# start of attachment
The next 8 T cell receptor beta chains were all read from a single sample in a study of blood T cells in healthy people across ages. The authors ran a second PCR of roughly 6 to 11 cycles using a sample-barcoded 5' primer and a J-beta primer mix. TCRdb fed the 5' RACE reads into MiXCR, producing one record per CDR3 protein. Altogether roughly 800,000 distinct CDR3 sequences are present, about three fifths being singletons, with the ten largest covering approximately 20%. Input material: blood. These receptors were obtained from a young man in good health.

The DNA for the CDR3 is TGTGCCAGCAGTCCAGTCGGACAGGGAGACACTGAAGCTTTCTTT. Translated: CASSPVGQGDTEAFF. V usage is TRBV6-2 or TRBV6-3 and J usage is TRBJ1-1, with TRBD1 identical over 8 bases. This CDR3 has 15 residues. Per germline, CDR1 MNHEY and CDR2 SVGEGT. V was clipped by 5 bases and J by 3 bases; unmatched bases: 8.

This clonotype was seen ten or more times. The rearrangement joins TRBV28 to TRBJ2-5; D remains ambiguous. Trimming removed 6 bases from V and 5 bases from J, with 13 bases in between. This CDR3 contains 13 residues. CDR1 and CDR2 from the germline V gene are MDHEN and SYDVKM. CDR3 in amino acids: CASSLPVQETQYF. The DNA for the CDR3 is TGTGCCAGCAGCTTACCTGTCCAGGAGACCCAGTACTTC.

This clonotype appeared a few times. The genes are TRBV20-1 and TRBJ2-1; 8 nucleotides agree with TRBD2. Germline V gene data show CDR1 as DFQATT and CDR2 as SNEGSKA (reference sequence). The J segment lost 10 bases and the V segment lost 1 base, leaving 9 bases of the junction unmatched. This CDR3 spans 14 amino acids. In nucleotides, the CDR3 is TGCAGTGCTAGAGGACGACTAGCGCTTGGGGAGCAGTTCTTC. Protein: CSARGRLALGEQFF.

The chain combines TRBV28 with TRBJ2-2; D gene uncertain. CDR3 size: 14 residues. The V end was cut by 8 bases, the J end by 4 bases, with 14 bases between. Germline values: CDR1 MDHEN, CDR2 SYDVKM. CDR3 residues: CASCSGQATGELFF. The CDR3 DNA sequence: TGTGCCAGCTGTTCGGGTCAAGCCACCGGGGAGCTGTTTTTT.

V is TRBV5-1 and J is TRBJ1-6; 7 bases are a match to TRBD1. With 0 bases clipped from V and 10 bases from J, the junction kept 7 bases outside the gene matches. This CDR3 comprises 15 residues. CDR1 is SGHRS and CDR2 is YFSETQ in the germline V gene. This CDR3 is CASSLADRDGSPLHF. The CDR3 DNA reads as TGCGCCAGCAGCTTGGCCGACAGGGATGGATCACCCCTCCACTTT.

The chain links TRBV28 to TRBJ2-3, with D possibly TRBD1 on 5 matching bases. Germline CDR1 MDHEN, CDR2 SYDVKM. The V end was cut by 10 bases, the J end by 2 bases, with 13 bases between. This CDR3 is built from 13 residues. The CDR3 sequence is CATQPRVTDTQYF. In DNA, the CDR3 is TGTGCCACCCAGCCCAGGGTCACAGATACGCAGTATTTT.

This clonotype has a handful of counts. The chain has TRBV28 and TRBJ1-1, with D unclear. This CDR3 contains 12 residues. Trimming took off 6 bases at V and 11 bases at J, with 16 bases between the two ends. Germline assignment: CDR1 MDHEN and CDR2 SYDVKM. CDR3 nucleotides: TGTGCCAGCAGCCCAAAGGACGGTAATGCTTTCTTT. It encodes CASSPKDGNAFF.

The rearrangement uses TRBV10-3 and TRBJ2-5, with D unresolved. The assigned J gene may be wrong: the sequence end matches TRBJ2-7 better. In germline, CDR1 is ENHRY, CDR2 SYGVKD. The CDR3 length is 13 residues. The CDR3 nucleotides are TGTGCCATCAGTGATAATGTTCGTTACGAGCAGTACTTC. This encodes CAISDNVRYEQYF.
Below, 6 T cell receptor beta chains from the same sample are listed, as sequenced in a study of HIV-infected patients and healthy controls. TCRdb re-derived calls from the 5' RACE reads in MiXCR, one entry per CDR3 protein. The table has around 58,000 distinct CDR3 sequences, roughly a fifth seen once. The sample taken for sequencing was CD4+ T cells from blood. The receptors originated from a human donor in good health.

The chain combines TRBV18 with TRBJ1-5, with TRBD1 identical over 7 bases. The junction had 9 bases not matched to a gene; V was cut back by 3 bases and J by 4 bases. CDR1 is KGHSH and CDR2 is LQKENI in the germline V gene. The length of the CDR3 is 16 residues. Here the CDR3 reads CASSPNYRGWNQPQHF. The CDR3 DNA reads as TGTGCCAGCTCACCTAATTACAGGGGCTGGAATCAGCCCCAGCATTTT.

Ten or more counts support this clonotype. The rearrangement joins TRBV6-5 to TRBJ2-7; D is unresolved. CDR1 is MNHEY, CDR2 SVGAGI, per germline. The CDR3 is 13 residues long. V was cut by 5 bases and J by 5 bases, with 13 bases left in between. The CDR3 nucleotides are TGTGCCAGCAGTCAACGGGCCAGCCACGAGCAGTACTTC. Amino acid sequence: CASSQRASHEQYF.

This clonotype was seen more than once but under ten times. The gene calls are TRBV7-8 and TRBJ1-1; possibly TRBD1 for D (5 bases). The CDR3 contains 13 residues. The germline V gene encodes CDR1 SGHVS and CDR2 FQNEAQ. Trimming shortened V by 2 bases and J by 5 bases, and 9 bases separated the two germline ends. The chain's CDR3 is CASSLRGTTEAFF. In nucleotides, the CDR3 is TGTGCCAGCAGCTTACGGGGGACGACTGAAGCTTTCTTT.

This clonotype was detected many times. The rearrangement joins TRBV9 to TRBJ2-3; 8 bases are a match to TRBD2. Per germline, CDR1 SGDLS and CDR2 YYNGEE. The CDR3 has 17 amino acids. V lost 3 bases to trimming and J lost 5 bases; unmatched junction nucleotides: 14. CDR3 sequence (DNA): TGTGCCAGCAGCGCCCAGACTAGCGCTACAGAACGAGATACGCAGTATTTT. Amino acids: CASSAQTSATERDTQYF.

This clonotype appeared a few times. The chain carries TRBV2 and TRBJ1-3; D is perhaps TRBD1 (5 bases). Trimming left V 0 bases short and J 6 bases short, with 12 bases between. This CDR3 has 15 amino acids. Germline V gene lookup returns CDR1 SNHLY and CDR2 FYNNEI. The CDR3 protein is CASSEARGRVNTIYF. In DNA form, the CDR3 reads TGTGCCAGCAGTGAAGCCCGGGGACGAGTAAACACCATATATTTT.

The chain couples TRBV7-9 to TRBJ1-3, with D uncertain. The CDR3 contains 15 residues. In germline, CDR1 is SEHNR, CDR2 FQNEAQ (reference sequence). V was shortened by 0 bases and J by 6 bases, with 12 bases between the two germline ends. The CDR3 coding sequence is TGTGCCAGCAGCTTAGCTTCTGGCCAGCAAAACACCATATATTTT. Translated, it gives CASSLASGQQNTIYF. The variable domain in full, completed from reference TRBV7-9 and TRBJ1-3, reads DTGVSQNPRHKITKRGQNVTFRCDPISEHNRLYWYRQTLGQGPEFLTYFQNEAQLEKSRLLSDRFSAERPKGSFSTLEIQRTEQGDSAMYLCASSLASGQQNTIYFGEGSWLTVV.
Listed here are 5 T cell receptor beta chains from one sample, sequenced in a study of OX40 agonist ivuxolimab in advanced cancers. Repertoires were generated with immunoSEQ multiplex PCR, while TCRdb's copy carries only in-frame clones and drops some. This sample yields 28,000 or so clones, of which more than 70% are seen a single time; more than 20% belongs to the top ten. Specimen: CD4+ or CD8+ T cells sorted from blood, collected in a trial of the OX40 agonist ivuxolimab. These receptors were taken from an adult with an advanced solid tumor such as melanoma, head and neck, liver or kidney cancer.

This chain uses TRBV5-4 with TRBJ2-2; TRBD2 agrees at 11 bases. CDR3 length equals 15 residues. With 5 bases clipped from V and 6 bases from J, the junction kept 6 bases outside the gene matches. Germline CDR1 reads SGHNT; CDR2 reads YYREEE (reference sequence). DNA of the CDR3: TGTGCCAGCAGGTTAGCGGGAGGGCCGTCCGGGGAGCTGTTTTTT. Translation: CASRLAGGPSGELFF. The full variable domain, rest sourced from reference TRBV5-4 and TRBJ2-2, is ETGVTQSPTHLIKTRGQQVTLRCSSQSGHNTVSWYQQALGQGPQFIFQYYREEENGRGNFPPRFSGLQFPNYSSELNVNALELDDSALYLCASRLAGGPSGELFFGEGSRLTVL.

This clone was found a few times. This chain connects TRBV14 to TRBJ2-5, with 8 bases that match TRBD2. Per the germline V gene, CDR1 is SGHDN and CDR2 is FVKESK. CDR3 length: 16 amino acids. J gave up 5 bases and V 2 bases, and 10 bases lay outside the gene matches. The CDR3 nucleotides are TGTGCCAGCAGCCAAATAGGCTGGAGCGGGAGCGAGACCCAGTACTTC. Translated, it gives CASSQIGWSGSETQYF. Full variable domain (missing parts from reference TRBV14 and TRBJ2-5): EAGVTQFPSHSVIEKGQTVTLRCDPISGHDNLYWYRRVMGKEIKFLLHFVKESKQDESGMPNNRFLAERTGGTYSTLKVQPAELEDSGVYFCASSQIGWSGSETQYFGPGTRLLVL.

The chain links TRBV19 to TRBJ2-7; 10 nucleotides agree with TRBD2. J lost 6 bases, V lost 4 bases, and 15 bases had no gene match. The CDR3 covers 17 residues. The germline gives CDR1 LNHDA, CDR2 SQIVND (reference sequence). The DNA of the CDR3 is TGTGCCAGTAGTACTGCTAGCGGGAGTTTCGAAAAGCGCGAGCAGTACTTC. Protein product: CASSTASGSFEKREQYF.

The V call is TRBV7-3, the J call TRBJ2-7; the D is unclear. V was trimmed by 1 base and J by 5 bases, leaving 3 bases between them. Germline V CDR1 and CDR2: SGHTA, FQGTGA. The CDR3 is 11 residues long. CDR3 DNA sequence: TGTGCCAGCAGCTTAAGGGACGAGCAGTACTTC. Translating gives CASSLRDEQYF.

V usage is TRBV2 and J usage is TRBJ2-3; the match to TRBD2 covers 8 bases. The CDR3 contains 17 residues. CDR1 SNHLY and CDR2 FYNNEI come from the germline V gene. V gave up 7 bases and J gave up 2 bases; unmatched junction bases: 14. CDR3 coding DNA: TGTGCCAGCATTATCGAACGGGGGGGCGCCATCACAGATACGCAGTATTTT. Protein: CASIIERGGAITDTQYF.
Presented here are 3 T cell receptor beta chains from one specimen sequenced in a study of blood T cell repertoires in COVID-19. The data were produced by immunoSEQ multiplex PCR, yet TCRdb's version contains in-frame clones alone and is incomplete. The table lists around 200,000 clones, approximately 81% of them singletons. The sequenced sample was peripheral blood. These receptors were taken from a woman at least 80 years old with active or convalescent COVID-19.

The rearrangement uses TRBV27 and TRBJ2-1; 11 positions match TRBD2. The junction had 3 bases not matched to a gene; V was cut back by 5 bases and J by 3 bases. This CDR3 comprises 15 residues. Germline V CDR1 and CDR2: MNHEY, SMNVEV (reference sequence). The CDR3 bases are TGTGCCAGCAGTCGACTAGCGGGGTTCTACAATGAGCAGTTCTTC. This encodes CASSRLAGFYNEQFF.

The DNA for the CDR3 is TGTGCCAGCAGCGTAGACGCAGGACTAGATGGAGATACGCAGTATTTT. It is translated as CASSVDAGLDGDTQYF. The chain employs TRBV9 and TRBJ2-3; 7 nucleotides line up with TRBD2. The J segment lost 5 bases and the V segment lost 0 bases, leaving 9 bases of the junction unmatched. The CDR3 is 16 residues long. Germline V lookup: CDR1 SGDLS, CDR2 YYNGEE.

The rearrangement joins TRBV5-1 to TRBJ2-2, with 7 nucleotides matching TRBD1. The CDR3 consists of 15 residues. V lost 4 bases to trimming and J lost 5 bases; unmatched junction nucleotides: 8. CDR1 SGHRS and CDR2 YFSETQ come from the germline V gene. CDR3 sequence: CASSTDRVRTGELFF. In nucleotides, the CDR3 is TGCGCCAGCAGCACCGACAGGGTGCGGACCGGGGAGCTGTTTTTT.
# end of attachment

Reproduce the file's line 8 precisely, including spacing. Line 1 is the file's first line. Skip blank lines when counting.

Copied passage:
This clonotype has a handful of counts. The chain has TRBV28 and TRBJ1-1, with D unclear. This CDR3 contains 12 residues. Trimming took off 6 bases at V and 11 bases at J, with 16 bases between the two ends. Germline assignment: CDR1 MDHEN and CDR2 SYDVKM. CDR3 nucleotides: TGTGCCAGCAGCCCAAAGGACGGTAATGCTTTCTTT. It encodes CASSPKDGNAFF.